NAA Rebrands As New Media Alliance, Notes Digital Shift

The Newspaper Association of America is bowing to reality with a new name that drops a longstanding part of its heritage – specifically, the name of the medium it was printed on.

This week the newspaper publishing’s official industry organization announced it is ditching the old moniker for a new one, the News Media Alliance, reflecting the shift to digital, multichannel distribution.

In an emailed statement, NMA CEO David Chavern explained: “The name change doesn't reflect any diminishment of newspaper as a central way for people to get information but, instead, indicates just how many new ways our members are delivering journalism to their communities. The bottom line is that people consume more news than ever — in all forms — and that is the basis for a vibrant and growing news media industry.”

While you might not guess it from the industry’s well-reported financial woes, newspapers are reaching more people than ever, thanks in large part to the transition to digital media.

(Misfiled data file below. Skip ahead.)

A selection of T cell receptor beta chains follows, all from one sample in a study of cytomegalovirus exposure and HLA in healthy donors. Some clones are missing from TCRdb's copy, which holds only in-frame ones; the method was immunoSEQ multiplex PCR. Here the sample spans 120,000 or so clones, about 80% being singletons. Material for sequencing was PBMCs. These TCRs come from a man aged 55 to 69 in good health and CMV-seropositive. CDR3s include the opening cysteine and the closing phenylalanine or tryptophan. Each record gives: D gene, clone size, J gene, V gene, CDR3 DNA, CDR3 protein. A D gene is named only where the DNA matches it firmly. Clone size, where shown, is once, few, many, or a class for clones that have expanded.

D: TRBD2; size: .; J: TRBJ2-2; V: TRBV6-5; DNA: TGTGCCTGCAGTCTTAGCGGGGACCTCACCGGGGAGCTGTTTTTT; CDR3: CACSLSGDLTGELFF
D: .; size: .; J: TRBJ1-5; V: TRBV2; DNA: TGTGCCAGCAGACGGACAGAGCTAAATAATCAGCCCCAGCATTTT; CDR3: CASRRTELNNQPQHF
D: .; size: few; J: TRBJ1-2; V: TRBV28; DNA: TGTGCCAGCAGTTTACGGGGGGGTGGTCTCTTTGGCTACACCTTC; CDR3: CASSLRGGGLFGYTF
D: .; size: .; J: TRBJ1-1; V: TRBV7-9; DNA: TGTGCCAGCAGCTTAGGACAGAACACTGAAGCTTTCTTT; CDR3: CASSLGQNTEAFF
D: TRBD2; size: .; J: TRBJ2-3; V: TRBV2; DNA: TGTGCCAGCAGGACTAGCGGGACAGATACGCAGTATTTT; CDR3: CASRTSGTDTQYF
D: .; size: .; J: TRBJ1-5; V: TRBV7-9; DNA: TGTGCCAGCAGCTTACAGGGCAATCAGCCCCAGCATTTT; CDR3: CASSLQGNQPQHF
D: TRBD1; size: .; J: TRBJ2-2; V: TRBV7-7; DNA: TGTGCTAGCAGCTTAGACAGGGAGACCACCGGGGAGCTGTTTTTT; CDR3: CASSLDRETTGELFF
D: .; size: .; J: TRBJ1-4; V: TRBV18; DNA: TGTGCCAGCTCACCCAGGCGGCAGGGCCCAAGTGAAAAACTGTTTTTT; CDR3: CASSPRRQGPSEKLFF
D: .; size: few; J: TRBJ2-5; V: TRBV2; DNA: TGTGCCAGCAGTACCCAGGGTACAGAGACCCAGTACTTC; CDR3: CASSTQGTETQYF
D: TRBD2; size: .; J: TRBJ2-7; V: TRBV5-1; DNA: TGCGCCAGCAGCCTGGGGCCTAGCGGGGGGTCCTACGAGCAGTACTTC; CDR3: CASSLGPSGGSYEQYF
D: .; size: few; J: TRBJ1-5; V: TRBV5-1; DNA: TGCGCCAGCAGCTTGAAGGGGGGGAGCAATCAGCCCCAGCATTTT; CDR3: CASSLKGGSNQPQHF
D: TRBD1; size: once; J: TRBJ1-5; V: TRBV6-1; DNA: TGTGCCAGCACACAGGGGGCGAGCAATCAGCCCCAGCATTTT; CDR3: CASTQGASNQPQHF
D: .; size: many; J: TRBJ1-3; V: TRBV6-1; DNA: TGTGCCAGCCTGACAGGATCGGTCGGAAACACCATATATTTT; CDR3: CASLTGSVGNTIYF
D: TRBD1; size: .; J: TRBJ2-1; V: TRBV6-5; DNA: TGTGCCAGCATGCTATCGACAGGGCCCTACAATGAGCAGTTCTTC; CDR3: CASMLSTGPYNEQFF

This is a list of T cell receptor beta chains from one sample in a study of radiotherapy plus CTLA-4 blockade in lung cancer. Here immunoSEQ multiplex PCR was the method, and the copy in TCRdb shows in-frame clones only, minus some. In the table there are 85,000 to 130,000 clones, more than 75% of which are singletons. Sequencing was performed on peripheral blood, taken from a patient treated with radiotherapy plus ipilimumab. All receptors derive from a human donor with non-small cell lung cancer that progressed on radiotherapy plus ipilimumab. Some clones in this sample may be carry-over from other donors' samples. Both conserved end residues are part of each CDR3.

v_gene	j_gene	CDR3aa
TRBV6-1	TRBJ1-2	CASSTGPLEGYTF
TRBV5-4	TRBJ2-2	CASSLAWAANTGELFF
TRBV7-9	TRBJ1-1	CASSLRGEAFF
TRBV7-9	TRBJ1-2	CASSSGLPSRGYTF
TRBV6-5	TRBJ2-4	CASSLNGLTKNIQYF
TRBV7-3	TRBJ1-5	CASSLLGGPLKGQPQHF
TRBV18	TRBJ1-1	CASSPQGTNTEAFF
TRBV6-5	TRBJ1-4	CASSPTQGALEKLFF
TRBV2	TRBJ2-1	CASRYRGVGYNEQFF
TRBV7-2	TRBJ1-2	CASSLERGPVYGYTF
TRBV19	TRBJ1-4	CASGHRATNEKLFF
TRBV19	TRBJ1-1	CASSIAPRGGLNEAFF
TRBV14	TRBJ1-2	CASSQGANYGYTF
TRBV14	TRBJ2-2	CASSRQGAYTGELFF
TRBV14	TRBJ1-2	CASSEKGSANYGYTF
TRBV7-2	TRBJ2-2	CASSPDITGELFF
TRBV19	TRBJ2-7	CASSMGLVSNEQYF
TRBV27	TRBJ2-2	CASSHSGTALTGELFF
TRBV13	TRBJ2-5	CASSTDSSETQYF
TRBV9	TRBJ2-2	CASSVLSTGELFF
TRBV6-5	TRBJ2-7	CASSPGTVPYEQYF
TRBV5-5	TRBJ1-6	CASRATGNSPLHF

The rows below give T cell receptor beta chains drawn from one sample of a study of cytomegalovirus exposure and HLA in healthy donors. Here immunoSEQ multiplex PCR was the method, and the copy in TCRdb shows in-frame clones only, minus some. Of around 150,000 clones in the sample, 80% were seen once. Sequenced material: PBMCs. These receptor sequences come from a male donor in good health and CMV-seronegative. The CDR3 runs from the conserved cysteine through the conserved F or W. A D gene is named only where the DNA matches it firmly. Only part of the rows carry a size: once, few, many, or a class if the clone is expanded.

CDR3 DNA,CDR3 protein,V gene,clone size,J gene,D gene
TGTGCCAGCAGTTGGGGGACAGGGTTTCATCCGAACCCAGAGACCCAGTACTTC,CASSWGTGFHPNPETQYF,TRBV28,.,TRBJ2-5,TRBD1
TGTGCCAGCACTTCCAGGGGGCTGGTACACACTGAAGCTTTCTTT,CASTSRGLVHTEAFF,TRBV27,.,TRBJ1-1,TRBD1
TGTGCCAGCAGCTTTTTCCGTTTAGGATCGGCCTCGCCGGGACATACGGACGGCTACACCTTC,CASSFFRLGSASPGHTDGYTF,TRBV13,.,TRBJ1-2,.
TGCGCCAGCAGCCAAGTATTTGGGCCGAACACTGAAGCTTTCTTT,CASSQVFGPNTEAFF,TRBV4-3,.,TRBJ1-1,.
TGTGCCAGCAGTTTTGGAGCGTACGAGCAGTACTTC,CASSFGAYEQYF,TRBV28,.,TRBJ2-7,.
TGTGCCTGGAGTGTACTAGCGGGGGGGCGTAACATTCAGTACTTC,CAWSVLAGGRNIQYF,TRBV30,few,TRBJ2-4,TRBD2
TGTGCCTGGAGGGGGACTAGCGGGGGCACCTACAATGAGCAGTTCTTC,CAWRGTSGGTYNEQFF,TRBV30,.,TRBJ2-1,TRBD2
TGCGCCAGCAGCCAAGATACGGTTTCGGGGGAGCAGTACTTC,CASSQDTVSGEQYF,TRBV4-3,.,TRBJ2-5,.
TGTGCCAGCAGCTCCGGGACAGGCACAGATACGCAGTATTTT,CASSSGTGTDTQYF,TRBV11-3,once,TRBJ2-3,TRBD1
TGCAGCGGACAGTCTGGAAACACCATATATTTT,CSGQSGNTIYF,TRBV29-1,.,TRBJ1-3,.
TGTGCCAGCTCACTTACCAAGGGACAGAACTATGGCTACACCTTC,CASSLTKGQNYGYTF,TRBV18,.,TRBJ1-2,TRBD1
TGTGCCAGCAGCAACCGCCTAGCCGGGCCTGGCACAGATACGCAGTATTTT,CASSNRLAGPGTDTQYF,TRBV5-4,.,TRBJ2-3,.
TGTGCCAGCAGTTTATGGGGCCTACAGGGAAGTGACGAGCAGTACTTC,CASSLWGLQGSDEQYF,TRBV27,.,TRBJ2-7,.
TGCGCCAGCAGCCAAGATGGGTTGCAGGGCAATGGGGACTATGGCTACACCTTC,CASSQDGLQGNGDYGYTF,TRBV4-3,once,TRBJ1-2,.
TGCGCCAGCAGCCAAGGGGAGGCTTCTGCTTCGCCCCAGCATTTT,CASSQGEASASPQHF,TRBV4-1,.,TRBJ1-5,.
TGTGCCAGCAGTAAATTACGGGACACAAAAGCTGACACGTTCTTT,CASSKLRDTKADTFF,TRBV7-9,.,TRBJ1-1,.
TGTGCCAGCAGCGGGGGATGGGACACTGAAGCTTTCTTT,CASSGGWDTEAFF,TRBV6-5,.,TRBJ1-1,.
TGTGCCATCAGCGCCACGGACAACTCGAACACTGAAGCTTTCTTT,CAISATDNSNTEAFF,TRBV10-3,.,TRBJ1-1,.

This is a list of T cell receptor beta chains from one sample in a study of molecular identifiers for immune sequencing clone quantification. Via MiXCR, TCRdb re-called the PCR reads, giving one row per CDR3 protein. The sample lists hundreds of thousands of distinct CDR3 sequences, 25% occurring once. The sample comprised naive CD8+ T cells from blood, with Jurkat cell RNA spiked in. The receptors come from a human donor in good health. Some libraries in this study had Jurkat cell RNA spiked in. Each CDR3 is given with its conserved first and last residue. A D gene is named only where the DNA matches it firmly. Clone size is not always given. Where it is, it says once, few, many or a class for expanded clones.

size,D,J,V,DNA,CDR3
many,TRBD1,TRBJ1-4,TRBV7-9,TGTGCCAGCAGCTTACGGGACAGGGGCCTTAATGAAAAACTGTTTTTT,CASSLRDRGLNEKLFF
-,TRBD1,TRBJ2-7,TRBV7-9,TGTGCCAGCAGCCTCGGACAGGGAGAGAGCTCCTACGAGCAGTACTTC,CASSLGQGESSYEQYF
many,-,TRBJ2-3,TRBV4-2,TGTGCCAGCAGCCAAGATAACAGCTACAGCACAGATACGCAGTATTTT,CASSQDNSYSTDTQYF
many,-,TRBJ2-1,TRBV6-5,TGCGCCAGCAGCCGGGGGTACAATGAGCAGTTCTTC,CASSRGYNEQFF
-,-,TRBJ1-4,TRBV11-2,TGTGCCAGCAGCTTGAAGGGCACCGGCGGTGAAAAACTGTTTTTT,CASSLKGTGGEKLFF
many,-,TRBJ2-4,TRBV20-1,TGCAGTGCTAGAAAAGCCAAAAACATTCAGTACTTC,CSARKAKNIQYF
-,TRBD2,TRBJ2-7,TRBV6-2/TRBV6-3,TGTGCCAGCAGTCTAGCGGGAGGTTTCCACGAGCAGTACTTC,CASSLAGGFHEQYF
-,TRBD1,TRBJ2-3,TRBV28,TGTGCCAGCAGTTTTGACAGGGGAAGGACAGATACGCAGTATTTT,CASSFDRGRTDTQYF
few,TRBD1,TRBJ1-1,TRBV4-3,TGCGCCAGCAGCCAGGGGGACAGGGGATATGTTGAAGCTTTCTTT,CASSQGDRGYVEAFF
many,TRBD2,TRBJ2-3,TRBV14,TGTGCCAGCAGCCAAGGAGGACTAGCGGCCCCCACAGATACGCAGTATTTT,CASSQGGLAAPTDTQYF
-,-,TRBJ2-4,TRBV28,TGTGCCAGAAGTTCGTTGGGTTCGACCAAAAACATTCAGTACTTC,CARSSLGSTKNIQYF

According to comScore figures cited by the NAA previously, last year newspapers reached 179.3 million people in August 2015 alone, accounting for 69% of the U.S. Internet population.

But these impressive audience figures only underline the challenges facing newspapers on the business side, as print ad dollars continue to plummet and digital ad dollars aren’t growing nearly fast enough to replace them. Per figures previously released by the Census, total U.S. newspaper publishing revenues including advertising and circulation fell 4.4% from $6.51 billion in the first quarter of 2015 to $6.22 billion in the first quarter of 2016.

The first-quarter declines come atop similar percentage declines in total annual revenues last year, also per the Census. Newspaper publishers saw total revenues fall 3.8% from $28.1 billion in 2014 to $27 billion in 2015. According to separate figures from Pew Research, U.S. newspaper publishers’ digital ad revenues also decreased 2% last year.

Thus, the NMA faces a number of urgent new missions, including growing newspapers’ digital ad business to match their massive online reach, and helping its members persuade readers to buy digital subscriptions while dissuading them from using ad blockers.

While a new name obviously can’t solve t hese problems, it’s a recognition of the realities shaping the industry in future.

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